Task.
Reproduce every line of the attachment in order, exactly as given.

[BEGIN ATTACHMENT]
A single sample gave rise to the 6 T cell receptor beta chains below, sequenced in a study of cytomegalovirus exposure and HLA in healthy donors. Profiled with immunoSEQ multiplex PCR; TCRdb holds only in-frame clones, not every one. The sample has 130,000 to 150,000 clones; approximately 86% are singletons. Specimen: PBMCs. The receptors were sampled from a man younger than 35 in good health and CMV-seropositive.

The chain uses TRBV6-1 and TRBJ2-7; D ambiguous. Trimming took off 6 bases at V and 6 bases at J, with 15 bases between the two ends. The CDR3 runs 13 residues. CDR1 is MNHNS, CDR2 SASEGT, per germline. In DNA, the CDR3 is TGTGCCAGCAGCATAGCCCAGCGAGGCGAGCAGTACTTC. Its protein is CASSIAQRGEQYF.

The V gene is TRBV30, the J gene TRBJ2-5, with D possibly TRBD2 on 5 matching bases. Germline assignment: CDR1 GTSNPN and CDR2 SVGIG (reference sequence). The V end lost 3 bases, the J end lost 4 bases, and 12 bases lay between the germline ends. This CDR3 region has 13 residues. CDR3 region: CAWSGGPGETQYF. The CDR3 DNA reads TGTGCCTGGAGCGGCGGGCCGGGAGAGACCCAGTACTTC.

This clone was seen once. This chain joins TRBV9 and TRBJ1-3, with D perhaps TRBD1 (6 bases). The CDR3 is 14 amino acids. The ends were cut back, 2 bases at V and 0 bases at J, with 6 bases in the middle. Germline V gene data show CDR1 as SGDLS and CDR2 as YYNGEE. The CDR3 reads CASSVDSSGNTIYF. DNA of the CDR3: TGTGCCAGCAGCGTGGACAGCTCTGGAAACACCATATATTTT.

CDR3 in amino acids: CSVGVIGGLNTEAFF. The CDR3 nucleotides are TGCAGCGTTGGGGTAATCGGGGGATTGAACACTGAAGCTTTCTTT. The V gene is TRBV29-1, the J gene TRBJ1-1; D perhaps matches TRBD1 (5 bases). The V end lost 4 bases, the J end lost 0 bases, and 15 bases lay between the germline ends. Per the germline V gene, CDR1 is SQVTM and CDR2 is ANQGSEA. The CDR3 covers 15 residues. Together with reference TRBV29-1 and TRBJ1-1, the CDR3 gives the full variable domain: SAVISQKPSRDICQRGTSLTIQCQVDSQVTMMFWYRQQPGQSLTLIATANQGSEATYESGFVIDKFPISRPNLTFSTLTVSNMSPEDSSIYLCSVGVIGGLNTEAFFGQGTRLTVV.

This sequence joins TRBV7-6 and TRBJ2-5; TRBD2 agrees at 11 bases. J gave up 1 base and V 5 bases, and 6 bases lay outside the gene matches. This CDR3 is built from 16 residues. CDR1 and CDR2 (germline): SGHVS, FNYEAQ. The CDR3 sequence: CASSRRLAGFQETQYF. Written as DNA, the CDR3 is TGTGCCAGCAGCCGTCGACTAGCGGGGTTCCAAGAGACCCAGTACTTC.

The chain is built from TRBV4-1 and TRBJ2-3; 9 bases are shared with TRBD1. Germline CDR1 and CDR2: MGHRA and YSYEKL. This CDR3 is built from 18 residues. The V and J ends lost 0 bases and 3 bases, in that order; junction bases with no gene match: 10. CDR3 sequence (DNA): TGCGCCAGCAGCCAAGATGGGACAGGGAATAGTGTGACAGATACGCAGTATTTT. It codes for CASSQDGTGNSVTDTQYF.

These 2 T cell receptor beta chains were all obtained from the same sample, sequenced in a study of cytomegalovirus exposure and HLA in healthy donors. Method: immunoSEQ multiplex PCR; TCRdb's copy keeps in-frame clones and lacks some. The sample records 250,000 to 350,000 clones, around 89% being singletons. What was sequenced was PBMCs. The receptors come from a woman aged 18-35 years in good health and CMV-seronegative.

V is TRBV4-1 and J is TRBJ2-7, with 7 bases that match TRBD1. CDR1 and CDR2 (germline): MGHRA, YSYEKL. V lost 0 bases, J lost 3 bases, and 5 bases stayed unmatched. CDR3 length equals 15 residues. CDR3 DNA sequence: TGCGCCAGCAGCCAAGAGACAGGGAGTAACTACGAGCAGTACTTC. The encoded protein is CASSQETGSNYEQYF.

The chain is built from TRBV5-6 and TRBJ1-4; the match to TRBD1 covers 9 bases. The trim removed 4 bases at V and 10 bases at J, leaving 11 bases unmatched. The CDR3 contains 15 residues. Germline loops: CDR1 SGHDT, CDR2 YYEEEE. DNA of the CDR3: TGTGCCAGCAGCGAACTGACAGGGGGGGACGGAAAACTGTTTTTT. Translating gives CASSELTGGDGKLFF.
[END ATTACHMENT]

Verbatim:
A single sample gave rise to the 6 T cell receptor beta chains below, sequenced in a study of cytomegalovirus exposure and HLA in healthy donors. Profiled with immunoSEQ multiplex PCR; TCRdb holds only in-frame clones, not every one. The sample has 130,000 to 150,000 clones; approximately 86% are singletons. Specimen: PBMCs. The receptors were sampled from a man younger than 35 in good health and CMV-seropositive.

The chain uses TRBV6-1 and TRBJ2-7; D ambiguous. Trimming took off 6 bases at V and 6 bases at J, with 15 bases between the two ends. The CDR3 runs 13 residues. CDR1 is MNHNS, CDR2 SASEGT, per germline. In DNA, the CDR3 is TGTGCCAGCAGCATAGCCCAGCGAGGCGAGCAGTACTTC. Its protein is CASSIAQRGEQYF.

The V gene is TRBV30, the J gene TRBJ2-5, with D possibly TRBD2 on 5 matching bases. Germline assignment: CDR1 GTSNPN and CDR2 SVGIG (reference sequence). The V end lost 3 bases, the J end lost 4 bases, and 12 bases lay between the germline ends. This CDR3 region has 13 residues. CDR3 region: CAWSGGPGETQYF. The CDR3 DNA reads TGTGCCTGGAGCGGCGGGCCGGGAGAGACCCAGTACTTC.

This clone was seen once. This chain joins TRBV9 and TRBJ1-3, with D perhaps TRBD1 (6 bases). The CDR3 is 14 amino acids. The ends were cut back, 2 bases at V and 0 bases at J, with 6 bases in the middle. Germline V gene data show CDR1 as SGDLS and CDR2 as YYNGEE. The CDR3 reads CASSVDSSGNTIYF. DNA of the CDR3: TGTGCCAGCAGCGTGGACAGCTCTGGAAACACCATATATTTT.

CDR3 in amino acids: CSVGVIGGLNTEAFF. The CDR3 nucleotides are TGCAGCGTTGGGGTAATCGGGGGATTGAACACTGAAGCTTTCTTT. The V gene is TRBV29-1, the J gene TRBJ1-1; D perhaps matches TRBD1 (5 bases). The V end lost 4 bases, the J end lost 0 bases, and 15 bases lay between the germline ends. Per the germline V gene, CDR1 is SQVTM and CDR2 is ANQGSEA. The CDR3 covers 15 residues. Together with reference TRBV29-1 and TRBJ1-1, the CDR3 gives the full variable domain: SAVISQKPSRDICQRGTSLTIQCQVDSQVTMMFWYRQQPGQSLTLIATANQGSEATYESGFVIDKFPISRPNLTFSTLTVSNMSPEDSSIYLCSVGVIGGLNTEAFFGQGTRLTVV.

This sequence joins TRBV7-6 and TRBJ2-5; TRBD2 agrees at 11 bases. J gave up 1 base and V 5 bases, and 6 bases lay outside the gene matches. This CDR3 is built from 16 residues. CDR1 and CDR2 (germline): SGHVS, FNYEAQ. The CDR3 sequence: CASSRRLAGFQETQYF. Written as DNA, the CDR3 is TGTGCCAGCAGCCGTCGACTAGCGGGGTTCCAAGAGACCCAGTACTTC.

The chain is built from TRBV4-1 and TRBJ2-3; 9 bases are shared with TRBD1. Germline CDR1 and CDR2: MGHRA and YSYEKL. This CDR3 is built from 18 residues. The V and J ends lost 0 bases and 3 bases, in that order; junction bases with no gene match: 10. CDR3 sequence (DNA): TGCGCCAGCAGCCAAGATGGGACAGGGAATAGTGTGACAGATACGCAGTATTTT. It codes for CASSQDGTGNSVTDTQYF.

These 2 T cell receptor beta chains were all obtained from the same sample, sequenced in a study of cytomegalovirus exposure and HLA in healthy donors. Method: immunoSEQ multiplex PCR; TCRdb's copy keeps in-frame clones and lacks some. The sample records 250,000 to 350,000 clones, around 89% being singletons. What was sequenced was PBMCs. The receptors come from a woman aged 18-35 years in good health and CMV-seronegative.

V is TRBV4-1 and J is TRBJ2-7, with 7 bases that match TRBD1. CDR1 and CDR2 (germline): MGHRA, YSYEKL. V lost 0 bases, J lost 3 bases, and 5 bases stayed unmatched. CDR3 length equals 15 residues. CDR3 DNA sequence: TGCGCCAGCAGCCAAGAGACAGGGAGTAACTACGAGCAGTACTTC. The encoded protein is CASSQETGSNYEQYF.

The chain is built from TRBV5-6 and TRBJ1-4; the match to TRBD1 covers 9 bases. The trim removed 4 bases at V and 10 bases at J, leaving 11 bases unmatched. The CDR3 contains 15 residues. Germline loops: CDR1 SGHDT, CDR2 YYEEEE. DNA of the CDR3: TGTGCCAGCAGCGAACTGACAGGGGGGGACGGAAAACTGTTTTTT. Translating gives CASSELTGGDGKLFF.